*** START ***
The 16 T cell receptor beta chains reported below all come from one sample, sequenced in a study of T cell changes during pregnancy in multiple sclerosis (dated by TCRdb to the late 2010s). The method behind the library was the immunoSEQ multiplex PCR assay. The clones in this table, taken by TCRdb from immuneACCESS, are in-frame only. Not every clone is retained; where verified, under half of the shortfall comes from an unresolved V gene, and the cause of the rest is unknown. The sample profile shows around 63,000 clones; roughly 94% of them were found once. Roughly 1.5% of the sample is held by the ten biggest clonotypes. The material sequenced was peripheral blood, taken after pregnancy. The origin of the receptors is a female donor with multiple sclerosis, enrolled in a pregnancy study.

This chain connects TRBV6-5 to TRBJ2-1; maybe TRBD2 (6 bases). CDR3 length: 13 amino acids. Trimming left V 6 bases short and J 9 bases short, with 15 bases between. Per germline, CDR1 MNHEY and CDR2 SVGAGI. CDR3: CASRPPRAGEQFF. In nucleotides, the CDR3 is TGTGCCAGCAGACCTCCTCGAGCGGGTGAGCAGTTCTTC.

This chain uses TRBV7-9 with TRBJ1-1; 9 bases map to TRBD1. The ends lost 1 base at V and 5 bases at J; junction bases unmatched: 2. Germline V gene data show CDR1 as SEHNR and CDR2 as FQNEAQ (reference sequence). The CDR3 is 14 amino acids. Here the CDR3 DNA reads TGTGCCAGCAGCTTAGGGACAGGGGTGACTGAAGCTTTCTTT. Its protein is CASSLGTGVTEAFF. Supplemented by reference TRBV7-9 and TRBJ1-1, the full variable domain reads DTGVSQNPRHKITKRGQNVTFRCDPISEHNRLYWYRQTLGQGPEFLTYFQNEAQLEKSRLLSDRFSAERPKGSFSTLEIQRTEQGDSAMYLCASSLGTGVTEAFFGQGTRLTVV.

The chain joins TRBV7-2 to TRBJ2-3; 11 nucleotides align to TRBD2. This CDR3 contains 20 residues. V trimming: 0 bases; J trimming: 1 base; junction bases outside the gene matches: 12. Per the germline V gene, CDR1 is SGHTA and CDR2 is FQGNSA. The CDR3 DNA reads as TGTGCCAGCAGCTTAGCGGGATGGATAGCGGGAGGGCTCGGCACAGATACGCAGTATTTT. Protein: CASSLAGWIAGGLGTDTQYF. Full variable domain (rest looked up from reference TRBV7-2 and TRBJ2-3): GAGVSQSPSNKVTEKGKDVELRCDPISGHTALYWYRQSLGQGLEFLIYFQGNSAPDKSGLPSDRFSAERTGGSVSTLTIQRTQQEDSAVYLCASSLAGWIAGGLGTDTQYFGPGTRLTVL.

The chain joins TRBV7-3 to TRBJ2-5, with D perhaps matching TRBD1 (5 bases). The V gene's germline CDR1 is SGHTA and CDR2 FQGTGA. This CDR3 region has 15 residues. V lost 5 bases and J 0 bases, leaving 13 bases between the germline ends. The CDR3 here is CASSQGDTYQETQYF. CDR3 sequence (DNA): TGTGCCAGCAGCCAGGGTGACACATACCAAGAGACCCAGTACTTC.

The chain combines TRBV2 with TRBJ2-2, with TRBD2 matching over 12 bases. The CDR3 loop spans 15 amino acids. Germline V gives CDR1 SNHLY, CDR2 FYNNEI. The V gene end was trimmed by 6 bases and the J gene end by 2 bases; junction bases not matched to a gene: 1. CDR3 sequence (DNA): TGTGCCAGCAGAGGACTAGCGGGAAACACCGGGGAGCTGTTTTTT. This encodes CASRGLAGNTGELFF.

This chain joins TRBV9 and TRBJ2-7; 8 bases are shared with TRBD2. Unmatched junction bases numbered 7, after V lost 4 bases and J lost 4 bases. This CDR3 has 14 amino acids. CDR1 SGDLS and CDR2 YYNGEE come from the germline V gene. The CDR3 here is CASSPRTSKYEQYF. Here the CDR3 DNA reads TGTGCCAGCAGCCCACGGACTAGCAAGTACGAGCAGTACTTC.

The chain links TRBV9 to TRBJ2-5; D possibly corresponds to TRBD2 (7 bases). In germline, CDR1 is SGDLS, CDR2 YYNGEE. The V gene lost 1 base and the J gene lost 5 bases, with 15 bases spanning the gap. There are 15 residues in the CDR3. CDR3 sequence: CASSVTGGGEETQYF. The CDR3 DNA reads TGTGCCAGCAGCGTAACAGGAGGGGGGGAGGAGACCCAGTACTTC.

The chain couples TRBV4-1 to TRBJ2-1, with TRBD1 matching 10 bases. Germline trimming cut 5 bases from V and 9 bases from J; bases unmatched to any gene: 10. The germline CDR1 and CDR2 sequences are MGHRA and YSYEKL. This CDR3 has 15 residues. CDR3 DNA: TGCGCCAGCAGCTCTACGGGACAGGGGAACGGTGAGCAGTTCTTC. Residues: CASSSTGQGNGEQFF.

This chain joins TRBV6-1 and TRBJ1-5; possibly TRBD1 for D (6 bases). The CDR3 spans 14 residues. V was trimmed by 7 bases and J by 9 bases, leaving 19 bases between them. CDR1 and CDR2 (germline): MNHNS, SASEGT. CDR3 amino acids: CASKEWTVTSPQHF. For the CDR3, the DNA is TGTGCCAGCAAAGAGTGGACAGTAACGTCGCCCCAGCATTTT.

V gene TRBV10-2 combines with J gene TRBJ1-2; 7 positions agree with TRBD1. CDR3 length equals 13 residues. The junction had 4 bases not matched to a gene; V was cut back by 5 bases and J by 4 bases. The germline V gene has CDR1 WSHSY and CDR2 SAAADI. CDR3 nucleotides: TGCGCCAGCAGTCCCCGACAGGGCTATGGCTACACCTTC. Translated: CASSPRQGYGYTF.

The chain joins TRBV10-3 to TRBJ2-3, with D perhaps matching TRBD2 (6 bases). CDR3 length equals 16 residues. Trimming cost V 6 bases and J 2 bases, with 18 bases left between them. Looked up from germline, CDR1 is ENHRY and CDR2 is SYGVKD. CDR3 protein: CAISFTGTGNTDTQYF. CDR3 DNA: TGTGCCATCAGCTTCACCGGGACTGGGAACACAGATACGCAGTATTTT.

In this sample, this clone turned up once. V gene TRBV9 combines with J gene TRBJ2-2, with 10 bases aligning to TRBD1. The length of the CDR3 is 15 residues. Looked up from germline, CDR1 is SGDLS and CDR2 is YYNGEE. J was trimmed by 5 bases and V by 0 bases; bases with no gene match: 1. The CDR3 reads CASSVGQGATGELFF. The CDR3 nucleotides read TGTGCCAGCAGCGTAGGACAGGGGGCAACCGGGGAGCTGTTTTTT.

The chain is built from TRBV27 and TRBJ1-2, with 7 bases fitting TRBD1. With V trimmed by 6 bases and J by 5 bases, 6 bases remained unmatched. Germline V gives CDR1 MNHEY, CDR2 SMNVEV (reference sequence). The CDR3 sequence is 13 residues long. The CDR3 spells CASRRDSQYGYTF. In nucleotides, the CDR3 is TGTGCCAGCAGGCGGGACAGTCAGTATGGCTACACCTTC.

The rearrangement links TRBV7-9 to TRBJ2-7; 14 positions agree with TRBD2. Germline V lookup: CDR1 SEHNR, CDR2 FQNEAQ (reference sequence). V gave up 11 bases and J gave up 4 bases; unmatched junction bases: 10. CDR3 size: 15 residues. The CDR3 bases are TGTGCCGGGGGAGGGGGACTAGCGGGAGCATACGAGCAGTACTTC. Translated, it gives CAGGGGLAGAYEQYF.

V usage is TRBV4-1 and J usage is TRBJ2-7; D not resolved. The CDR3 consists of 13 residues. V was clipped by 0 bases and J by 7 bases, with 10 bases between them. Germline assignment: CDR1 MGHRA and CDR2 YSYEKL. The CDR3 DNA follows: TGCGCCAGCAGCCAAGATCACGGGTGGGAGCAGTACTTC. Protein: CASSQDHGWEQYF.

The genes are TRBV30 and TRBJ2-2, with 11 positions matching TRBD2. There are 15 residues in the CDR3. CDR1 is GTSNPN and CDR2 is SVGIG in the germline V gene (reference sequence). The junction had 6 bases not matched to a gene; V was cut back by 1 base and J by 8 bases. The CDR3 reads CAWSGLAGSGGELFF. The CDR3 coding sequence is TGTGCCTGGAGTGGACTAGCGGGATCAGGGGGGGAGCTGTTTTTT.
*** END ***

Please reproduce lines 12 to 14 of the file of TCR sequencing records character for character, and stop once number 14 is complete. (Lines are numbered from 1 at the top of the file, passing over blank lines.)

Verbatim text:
The chain joins TRBV10-3 to TRBJ2-3, with D perhaps matching TRBD2 (6 bases). CDR3 length equals 16 residues. Trimming cost V 6 bases and J 2 bases, with 18 bases left between them. Looked up from germline, CDR1 is ENHRY and CDR2 is SYGVKD. CDR3 protein: CAISFTGTGNTDTQYF. CDR3 DNA: TGTGCCATCAGCTTCACCGGGACTGGGAACACAGATACGCAGTATTTT.

In this sample, this clone turned up once. V gene TRBV9 combines with J gene TRBJ2-2, with 10 bases aligning to TRBD1. The length of the CDR3 is 15 residues. Looked up from germline, CDR1 is SGDLS and CDR2 is YYNGEE. J was trimmed by 5 bases and V by 0 bases; bases with no gene match: 1. The CDR3 reads CASSVGQGATGELFF. The CDR3 nucleotides read TGTGCCAGCAGCGTAGGACAGGGGGCAACCGGGGAGCTGTTTTTT.

The chain is built from TRBV27 and TRBJ1-2, with 7 bases fitting TRBD1. With V trimmed by 6 bases and J by 5 bases, 6 bases remained unmatched. Germline V gives CDR1 MNHEY, CDR2 SMNVEV (reference sequence). The CDR3 sequence is 13 residues long. The CDR3 spells CASRRDSQYGYTF. In nucleotides, the CDR3 is TGTGCCAGCAGGCGGGACAGTCAGTATGGCTACACCTTC.